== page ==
Despite extensive work showing the importance of blood flow in angiogenesis and vessel remodeling, very little is known about how changes in vessel diameter are orchestrated at the cellular level in response to mechanical forces. To define the cellular changes necessary for remodeling, we performed live confocal imaging of cultured mouse embryos during vessel remodeling. Our data revealed that vessel diameter increase occurs via two distinct processes that are dependent on normal blood flow: vessel fusions and directed endothelial cell migrations. Vessel fusions resulted in a rapid change in vessel diameter and were restricted to regions that experience the highest flow near the vitelline artery and vein. Directed cell migrations induced by blood flow resulted in the recruitment of endothelial cells to larger vessels from smaller capillaries and were observed in larger artery segments as they expanded. The dynamic and specific endothelial cell behaviors captured in this study reveal how sensitive endothelial cells are to changes in blood flow and how such responses drive vascular remodeling.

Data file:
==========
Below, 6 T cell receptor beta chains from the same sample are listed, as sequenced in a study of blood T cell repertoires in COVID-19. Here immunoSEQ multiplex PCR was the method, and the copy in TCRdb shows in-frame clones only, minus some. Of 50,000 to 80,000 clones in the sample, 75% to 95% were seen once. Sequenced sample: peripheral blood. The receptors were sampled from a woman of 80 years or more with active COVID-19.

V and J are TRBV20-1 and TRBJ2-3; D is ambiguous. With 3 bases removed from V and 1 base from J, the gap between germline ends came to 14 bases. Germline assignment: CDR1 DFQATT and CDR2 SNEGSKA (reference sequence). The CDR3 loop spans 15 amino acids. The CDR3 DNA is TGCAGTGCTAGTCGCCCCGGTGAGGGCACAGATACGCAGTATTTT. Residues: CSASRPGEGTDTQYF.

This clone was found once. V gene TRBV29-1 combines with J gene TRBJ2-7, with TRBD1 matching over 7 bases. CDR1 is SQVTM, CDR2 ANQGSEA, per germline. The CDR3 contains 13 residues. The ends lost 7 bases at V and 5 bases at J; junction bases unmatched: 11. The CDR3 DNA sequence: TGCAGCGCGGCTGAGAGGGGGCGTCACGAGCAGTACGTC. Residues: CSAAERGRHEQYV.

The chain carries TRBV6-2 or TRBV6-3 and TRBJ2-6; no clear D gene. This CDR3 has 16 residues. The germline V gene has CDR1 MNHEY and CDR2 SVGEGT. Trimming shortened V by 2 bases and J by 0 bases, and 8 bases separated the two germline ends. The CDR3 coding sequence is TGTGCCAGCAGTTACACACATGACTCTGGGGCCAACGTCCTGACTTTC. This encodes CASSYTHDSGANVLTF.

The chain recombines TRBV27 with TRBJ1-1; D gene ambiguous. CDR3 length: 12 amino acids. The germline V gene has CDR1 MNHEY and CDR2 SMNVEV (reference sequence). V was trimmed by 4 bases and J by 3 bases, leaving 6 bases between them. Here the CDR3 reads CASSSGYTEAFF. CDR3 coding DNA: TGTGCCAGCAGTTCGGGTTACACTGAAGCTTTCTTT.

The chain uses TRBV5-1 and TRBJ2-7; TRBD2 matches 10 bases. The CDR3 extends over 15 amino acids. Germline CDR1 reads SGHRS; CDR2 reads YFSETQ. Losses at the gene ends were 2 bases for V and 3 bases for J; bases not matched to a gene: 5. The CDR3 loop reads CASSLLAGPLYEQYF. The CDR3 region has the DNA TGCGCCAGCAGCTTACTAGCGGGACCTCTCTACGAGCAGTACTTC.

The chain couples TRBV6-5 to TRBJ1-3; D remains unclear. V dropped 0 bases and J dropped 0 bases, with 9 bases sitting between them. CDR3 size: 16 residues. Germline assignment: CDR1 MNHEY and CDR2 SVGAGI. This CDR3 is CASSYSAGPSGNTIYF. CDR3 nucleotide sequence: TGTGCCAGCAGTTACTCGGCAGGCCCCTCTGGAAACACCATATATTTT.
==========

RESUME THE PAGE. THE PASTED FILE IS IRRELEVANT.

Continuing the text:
- Accepted July 17, 2013.